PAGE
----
You may know the name, but if you don’t you will certainly know Tucker’s handiwork. He designed Mr. Creosote for Monty Python’s The Meaning of Life—“And finally, a wafer thin mint.” He came up with the designs for the lycanthropes in Neil Jordan’s werewolf fantasy The Company of Wolves. He also worked on Dune and even made an unfeasibly large prosthetic penis for porn star Long Dong Silver. Somewhere in among that lot you’re bound to have seen Tucker’s incredible craftsmanship.

He is best known, however, for his prosthetic makeup designs for David Lynch’s The Elephant Man, in which he recreated the severe deformities of Joseph Merrick, a man whose head was grossly enlarged and his body disfigured by an unknown disease—it is still a matter of debate as to the cause of Merrick’s illness. Because of his deformities, Merrick was exhibited as a freak in Victorian sideshows. The main problem for Tucker was not to make his designs look like “a cheap horror” but as “something approximating but not an exact clone of the ‘Elephant Man’.”

Lynch had originally planned to design the makeup for Merrick himself but the enormity of the task and his inexperience almost left the film without its “Elephant Man.” Eventually, Tucker was called in to rescue the movie and create its unforgettable makeup designs.
 
0ephelumpjh.jpg
Hurt as Joseph Merrick, or rather John Merrick as he is called in the film.
 
The late, great John Hurt was tasked with bringing Merrick to life on the screen. Hurt was one of those rare and subtle actors who brought tremendous sensitivity and humanity to each of his performances. He was one of those actors the press often “rediscovered” every so often—as they did after his performance as Quentin Crisp in The Naked Civil Servant, or when he appeared as the deranged emperor Caligula in I, Claudius, or the broken, drug-addled Max in Midnight Express, or the vulnerability he brought to the doomed Stephen Ward in Michael Caton Jones’s film Scandal. But Hurt never really went away. He was consistently good in all of his roles, so good that the press took his quality of acting for granted, and only commented on his work when he was truly exceptional.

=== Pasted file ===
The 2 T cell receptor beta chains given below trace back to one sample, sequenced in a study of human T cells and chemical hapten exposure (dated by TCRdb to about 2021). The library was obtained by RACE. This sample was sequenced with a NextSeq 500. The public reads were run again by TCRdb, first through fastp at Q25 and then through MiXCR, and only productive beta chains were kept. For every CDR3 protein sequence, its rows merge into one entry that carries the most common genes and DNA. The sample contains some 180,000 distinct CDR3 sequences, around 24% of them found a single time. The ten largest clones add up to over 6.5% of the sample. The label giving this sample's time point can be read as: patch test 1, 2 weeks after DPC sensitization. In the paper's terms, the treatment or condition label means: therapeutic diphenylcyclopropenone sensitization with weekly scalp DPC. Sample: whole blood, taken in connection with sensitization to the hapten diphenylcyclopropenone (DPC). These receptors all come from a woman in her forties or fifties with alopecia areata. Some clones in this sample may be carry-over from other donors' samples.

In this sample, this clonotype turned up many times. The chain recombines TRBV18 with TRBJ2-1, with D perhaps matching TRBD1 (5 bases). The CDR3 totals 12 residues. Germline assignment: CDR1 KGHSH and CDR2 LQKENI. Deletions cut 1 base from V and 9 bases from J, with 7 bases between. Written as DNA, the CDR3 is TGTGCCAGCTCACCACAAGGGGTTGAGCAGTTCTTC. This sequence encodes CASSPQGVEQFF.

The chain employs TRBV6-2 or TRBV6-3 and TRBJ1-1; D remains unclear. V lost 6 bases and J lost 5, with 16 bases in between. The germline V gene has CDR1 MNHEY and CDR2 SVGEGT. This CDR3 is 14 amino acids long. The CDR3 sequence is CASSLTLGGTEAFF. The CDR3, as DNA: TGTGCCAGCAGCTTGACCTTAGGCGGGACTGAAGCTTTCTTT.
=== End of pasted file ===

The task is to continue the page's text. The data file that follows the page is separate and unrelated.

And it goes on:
04ephelumptuck.jpg
Tucker’s photograph of Hurt as Merrick.
 
It took seven to eight hours in makeup for Hurt to become Merrick. It then took up to two hours to remove the fifteen layers of prosthetics Hurt wore. The designs for the “Elephant Man’s” head and limbs were taken directly from original casts of Merrick’s body kept at the Royal London Hospital. The long, laborious procedure of becoming Merrick led Hurt to quip: “I think they finally managed to make me hate acting.”

The BFI has a fascinating interview with Tucker about his designs for The Elephant Man which you can find here, while below, Tucker and Hurt discuss the process of bringing Merrick to life on the screen.
 

 

Posted by Paul Gallagher